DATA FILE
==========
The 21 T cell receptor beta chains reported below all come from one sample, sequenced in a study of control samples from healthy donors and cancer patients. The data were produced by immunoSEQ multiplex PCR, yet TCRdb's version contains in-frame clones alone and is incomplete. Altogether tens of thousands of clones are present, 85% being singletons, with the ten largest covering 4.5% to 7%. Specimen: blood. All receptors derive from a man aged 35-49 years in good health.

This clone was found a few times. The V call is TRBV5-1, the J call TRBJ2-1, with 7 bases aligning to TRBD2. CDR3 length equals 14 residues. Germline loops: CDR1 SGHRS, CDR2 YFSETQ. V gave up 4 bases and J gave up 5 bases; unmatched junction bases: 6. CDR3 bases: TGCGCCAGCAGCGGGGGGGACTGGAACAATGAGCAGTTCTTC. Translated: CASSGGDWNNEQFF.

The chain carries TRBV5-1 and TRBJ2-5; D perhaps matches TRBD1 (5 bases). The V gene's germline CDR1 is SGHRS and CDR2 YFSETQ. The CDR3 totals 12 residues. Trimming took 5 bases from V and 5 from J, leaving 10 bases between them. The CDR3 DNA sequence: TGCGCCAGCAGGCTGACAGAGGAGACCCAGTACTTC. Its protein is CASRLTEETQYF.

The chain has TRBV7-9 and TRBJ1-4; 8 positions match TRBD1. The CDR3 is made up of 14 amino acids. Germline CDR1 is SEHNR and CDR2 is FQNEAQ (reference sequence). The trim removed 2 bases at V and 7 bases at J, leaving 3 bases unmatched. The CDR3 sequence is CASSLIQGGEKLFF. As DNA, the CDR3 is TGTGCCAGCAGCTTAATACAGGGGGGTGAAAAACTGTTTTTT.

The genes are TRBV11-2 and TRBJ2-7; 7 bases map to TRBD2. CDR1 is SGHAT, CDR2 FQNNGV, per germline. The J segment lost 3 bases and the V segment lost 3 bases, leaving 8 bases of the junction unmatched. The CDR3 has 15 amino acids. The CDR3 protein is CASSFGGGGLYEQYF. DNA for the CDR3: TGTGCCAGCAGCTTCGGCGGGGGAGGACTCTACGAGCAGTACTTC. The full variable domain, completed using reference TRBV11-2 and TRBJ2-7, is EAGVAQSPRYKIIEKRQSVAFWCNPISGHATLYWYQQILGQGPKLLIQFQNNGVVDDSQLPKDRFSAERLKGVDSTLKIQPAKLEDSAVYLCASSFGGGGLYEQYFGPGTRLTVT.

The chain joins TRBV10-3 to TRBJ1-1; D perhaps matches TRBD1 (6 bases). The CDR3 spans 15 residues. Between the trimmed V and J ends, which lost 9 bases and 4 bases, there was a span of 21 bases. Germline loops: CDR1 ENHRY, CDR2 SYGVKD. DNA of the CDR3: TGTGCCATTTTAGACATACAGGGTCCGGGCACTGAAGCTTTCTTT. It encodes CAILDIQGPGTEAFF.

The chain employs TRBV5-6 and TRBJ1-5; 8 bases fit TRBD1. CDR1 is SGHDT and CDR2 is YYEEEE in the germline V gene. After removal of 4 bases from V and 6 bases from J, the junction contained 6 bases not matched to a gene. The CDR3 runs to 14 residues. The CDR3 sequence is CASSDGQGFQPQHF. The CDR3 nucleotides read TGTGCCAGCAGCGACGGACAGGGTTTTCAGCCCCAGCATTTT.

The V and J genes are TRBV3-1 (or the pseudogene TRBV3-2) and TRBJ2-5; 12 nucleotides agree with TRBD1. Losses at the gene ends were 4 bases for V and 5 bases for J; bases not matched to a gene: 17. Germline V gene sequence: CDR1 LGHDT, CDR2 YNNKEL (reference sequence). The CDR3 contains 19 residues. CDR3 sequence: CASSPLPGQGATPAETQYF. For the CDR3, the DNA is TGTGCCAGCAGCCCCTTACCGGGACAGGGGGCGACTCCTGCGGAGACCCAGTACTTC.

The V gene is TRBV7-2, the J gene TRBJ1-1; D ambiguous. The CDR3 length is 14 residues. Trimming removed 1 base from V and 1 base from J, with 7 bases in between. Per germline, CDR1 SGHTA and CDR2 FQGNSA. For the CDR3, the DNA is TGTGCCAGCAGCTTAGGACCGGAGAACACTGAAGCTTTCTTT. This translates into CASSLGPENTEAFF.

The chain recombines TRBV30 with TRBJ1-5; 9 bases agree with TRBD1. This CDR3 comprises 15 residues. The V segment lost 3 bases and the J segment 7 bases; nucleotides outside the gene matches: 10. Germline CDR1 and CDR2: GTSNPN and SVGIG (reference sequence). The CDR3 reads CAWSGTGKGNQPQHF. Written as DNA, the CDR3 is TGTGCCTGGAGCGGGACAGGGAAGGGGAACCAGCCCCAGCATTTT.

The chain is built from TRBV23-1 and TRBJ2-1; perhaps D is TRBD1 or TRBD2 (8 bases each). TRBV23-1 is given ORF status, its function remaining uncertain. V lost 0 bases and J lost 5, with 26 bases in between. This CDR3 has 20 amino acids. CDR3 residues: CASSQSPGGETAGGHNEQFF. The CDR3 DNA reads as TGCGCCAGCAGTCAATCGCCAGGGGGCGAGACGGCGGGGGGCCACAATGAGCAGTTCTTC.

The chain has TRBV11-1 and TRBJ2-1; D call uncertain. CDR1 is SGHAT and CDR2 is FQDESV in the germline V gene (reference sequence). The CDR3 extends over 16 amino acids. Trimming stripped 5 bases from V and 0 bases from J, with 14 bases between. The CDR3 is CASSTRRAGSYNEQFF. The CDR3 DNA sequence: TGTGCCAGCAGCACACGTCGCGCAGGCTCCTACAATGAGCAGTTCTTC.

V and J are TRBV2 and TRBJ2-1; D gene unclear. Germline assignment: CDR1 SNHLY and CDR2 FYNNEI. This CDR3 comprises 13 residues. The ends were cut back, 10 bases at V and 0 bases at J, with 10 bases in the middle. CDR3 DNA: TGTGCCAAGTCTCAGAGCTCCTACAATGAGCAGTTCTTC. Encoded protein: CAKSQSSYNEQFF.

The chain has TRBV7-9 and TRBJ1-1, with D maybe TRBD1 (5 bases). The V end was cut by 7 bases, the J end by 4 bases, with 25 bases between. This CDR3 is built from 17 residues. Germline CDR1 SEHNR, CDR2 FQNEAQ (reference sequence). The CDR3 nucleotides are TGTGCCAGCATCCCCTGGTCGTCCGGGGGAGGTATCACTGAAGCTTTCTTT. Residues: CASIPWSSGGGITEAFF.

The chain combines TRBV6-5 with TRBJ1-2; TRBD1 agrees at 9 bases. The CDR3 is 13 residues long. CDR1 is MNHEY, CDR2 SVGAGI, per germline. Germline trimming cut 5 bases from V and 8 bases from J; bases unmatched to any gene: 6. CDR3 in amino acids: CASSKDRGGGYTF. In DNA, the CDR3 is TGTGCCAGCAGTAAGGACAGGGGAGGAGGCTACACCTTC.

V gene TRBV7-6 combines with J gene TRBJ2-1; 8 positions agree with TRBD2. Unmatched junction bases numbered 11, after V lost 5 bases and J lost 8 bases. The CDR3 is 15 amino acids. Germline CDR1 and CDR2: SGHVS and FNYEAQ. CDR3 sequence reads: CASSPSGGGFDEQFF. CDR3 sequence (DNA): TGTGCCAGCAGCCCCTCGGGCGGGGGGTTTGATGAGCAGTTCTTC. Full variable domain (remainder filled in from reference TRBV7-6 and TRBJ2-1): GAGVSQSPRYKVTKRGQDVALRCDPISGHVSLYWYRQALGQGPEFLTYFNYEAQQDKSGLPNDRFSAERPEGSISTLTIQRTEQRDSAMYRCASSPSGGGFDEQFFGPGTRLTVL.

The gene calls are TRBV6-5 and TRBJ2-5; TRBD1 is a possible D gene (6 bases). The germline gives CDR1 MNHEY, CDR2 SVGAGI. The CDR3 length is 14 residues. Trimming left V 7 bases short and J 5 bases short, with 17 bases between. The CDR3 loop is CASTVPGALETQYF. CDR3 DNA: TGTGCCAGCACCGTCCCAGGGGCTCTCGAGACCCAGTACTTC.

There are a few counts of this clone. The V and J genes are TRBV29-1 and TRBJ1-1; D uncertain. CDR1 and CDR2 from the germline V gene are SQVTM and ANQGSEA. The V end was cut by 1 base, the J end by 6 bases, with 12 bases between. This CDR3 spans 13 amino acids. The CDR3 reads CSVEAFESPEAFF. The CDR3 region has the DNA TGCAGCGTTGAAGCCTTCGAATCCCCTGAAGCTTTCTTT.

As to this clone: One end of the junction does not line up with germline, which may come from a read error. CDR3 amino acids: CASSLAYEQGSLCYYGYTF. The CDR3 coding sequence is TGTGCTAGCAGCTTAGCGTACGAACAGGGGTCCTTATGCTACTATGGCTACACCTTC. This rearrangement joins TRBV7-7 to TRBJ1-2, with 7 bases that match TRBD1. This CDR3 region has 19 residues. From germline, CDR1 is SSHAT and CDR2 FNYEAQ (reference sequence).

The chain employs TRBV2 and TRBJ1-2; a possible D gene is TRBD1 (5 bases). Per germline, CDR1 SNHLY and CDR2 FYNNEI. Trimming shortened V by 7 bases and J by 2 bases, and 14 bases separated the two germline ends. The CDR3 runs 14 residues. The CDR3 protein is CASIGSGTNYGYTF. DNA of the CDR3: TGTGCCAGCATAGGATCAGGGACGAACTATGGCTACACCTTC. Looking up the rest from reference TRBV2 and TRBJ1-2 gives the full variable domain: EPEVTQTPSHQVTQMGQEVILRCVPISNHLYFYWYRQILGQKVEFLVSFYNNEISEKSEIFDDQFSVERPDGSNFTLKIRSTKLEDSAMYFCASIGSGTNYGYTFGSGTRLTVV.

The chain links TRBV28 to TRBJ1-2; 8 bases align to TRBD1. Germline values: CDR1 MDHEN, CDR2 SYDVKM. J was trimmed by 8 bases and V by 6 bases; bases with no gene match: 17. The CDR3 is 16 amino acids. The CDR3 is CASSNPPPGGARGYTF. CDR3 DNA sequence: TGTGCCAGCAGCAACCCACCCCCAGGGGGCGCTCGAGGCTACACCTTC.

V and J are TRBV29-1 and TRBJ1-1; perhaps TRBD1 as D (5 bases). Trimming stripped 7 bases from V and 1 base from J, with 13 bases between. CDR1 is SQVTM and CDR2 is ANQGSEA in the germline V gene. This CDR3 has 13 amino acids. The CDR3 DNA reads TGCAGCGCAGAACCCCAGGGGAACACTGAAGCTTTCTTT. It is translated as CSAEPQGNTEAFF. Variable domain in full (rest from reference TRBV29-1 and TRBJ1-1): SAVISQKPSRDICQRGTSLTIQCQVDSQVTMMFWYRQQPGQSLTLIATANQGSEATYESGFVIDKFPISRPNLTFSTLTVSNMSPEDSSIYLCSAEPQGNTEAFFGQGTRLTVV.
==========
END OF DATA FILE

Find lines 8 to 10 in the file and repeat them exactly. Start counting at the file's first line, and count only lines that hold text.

The V and J genes are TRBV3-1 (or the pseudogene TRBV3-2) and TRBJ2-5; 12 nucleotides agree with TRBD1. Losses at the gene ends were 4 bases for V and 5 bases for J; bases not matched to a gene: 17. Germline V gene sequence: CDR1 LGHDT, CDR2 YNNKEL (reference sequence). The CDR3 contains 19 residues. CDR3 sequence: CASSPLPGQGATPAETQYF. For the CDR3, the DNA is TGTGCCAGCAGCCCCTTACCGGGACAGGGGGCGACTCCTGCGGAGACCCAGTACTTC.

The V gene is TRBV7-2, the J gene TRBJ1-1; D ambiguous. The CDR3 length is 14 residues. Trimming removed 1 base from V and 1 base from J, with 7 bases in between. Per germline, CDR1 SGHTA and CDR2 FQGNSA. For the CDR3, the DNA is TGTGCCAGCAGCTTAGGACCGGAGAACACTGAAGCTTTCTTT. This translates into CASSLGPENTEAFF.

The chain recombines TRBV30 with TRBJ1-5; 9 bases agree with TRBD1. This CDR3 comprises 15 residues. The V segment lost 3 bases and the J segment 7 bases; nucleotides outside the gene matches: 10. Germline CDR1 and CDR2: GTSNPN and SVGIG (reference sequence). The CDR3 reads CAWSGTGKGNQPQHF. Written as DNA, the CDR3 is TGTGCCTGGAGCGGGACAGGGAAGGGGAACCAGCCCCAGCATTTT.